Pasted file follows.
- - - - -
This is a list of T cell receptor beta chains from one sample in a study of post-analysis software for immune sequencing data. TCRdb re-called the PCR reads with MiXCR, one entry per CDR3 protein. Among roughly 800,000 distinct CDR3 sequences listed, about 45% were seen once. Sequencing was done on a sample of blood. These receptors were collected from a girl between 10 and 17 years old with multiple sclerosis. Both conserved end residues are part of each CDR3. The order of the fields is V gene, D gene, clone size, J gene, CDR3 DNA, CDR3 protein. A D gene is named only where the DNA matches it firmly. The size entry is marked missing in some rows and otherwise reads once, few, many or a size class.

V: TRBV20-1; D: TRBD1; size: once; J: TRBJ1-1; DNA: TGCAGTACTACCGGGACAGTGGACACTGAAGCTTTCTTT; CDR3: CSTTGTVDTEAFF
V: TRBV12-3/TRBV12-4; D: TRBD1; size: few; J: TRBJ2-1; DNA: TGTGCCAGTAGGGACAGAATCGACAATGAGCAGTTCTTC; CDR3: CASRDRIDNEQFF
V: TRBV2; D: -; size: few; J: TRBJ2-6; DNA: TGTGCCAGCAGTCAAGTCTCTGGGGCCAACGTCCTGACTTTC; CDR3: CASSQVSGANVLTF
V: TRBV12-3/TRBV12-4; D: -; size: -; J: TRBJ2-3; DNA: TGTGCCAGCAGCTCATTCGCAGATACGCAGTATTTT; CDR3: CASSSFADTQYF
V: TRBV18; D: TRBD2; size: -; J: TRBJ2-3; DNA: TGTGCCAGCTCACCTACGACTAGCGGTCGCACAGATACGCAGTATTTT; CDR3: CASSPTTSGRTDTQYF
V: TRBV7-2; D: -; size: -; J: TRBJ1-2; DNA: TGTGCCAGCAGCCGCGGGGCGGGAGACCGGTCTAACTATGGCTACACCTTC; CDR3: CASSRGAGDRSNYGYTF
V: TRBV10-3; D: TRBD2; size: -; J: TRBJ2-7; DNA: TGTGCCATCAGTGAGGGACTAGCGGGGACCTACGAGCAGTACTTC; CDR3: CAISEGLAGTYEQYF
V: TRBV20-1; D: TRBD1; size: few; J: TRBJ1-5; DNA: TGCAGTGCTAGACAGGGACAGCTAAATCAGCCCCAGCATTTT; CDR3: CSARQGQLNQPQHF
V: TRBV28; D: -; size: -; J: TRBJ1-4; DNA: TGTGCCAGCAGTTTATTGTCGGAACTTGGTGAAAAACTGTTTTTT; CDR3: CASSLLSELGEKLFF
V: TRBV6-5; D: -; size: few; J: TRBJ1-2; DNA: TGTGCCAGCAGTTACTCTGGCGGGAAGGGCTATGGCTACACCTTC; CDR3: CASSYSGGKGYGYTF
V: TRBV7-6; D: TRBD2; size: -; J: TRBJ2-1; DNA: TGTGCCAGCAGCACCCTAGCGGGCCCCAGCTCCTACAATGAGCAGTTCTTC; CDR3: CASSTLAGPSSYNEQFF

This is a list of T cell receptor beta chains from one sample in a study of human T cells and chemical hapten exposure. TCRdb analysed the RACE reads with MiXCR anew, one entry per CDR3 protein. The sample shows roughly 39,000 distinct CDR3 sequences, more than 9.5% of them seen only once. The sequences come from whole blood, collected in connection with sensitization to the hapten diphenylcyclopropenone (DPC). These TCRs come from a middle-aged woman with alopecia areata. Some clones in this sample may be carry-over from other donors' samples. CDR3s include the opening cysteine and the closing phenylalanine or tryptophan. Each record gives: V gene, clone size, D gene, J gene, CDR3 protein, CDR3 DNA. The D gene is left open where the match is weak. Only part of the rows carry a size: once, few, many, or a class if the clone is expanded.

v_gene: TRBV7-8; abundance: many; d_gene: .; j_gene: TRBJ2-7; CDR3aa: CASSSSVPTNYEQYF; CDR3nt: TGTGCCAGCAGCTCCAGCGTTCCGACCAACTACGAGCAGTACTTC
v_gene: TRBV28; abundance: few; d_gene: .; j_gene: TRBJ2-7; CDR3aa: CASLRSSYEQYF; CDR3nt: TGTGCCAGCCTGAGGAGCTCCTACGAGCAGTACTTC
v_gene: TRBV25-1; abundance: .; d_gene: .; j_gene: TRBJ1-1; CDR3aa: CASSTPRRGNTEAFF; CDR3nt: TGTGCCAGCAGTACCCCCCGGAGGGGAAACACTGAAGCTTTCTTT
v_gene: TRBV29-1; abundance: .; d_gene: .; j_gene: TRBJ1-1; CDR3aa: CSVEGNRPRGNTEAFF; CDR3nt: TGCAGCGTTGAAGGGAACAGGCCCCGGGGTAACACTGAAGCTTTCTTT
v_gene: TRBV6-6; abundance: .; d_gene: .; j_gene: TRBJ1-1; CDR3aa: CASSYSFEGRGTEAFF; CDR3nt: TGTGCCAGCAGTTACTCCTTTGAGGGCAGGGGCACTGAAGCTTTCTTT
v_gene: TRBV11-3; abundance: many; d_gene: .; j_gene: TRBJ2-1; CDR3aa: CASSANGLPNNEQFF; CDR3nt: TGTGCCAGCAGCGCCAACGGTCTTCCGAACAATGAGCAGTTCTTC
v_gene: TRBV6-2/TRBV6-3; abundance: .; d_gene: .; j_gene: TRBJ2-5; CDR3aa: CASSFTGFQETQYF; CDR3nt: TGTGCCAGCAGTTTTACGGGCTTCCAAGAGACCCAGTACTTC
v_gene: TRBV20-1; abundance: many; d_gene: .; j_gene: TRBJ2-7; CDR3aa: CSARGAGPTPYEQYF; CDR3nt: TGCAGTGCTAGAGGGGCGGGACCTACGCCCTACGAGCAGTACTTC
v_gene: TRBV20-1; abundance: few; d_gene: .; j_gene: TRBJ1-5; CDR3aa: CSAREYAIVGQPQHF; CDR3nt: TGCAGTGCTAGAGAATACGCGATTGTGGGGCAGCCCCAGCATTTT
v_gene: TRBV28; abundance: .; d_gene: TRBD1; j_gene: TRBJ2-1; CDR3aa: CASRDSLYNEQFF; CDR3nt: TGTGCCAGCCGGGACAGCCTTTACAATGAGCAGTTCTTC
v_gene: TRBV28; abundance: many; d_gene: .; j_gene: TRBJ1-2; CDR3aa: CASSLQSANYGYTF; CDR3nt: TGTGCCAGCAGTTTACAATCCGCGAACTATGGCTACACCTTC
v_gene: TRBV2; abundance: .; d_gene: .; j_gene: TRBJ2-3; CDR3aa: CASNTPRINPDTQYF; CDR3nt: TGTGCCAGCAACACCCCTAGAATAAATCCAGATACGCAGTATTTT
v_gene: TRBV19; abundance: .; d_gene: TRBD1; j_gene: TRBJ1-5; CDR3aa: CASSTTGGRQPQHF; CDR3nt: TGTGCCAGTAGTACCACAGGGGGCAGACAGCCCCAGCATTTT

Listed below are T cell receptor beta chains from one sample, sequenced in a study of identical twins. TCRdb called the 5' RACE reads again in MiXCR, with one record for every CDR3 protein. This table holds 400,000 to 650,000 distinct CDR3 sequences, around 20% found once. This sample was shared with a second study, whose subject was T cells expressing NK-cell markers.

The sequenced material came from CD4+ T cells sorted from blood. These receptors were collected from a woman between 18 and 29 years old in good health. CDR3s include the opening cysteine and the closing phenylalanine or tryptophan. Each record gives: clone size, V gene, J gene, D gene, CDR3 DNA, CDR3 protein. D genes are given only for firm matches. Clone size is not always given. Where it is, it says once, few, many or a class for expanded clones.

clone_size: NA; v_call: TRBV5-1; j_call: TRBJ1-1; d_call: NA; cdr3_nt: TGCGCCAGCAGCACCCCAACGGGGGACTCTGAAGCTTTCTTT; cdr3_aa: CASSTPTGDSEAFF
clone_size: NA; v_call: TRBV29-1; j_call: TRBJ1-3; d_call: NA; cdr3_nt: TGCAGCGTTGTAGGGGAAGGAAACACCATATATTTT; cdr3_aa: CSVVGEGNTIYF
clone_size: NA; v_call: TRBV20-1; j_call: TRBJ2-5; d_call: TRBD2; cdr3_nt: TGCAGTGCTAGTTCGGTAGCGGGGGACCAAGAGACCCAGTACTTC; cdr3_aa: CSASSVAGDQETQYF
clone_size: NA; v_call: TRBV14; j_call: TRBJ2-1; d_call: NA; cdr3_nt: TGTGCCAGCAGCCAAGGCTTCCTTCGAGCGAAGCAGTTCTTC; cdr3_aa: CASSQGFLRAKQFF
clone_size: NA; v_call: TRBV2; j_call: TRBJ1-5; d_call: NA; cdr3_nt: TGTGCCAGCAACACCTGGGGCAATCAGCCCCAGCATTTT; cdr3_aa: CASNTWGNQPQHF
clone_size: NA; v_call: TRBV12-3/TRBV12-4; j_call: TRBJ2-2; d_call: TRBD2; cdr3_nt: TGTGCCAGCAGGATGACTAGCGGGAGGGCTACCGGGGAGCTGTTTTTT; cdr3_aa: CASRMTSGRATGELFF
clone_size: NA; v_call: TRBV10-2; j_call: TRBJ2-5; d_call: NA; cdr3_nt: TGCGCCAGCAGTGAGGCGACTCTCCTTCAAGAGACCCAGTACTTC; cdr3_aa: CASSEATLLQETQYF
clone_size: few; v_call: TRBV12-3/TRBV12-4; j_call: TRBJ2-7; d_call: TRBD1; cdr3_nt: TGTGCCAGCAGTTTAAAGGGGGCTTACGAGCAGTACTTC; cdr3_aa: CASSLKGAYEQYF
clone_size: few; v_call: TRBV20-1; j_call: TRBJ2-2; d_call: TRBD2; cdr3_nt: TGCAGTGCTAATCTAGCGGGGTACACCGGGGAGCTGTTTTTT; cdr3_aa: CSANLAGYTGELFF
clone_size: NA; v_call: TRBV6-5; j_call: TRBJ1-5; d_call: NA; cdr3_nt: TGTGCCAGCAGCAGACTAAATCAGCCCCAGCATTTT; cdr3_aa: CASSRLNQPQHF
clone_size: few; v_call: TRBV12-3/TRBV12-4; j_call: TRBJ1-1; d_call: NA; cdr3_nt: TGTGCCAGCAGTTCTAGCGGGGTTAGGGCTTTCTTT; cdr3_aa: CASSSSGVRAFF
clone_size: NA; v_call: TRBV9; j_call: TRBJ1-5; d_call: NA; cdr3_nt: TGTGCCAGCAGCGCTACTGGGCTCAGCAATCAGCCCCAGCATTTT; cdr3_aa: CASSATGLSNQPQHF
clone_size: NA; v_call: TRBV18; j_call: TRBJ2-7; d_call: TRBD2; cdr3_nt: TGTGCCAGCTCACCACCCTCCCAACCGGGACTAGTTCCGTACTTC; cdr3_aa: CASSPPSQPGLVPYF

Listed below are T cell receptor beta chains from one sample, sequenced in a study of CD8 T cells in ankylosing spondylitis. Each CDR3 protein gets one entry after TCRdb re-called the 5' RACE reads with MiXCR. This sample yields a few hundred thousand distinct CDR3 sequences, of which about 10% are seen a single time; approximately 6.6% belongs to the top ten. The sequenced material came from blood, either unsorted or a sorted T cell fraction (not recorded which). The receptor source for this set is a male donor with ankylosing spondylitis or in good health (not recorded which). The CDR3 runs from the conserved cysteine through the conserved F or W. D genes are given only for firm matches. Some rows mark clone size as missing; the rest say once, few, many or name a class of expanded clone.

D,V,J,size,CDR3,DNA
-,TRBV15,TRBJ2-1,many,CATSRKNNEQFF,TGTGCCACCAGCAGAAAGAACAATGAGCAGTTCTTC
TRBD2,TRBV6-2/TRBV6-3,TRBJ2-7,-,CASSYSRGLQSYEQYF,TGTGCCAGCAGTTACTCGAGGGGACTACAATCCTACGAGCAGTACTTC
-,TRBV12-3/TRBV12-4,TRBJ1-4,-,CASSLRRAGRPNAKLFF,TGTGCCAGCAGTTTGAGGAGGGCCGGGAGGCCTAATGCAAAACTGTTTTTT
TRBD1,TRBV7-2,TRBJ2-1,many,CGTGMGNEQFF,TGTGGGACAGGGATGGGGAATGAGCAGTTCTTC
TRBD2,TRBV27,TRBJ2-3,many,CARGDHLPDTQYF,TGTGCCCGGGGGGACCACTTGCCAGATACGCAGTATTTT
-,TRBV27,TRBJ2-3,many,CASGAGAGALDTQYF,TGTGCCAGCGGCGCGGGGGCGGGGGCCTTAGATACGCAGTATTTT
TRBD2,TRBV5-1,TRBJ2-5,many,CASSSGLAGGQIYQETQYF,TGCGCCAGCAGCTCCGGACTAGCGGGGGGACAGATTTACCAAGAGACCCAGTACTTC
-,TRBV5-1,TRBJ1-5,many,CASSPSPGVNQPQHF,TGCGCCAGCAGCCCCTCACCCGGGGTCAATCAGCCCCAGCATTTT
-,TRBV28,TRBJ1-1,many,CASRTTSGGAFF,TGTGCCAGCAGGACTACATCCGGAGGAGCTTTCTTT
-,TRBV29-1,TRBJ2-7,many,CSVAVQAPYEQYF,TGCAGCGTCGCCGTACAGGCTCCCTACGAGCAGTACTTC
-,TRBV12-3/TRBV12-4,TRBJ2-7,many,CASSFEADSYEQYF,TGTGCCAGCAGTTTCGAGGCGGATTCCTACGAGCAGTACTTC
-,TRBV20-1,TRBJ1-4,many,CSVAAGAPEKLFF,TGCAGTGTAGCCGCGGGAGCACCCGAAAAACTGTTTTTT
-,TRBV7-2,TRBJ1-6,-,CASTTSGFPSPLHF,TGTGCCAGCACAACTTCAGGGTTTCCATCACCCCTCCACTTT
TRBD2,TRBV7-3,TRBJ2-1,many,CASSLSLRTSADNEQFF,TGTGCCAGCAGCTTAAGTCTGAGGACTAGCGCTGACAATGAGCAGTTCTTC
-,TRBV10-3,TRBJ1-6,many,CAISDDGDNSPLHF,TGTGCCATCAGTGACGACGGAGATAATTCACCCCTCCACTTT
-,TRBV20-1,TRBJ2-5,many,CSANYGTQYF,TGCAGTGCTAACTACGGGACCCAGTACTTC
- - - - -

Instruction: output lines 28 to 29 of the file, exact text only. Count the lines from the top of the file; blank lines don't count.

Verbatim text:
The sequenced material came from CD4+ T cells sorted from blood. These receptors were collected from a woman between 18 and 29 years old in good health. CDR3s include the opening cysteine and the closing phenylalanine or tryptophan. Each record gives: clone size, V gene, J gene, D gene, CDR3 DNA, CDR3 protein. D genes are given only for firm matches. Clone size is not always given. Where it is, it says once, few, many or a class for expanded clones.

clone_size: NA; v_call: TRBV5-1; j_call: TRBJ1-1; d_call: NA; cdr3_nt: TGCGCCAGCAGCACCCCAACGGGGGACTCTGAAGCTTTCTTT; cdr3_aa: CASSTPTGDSEAFF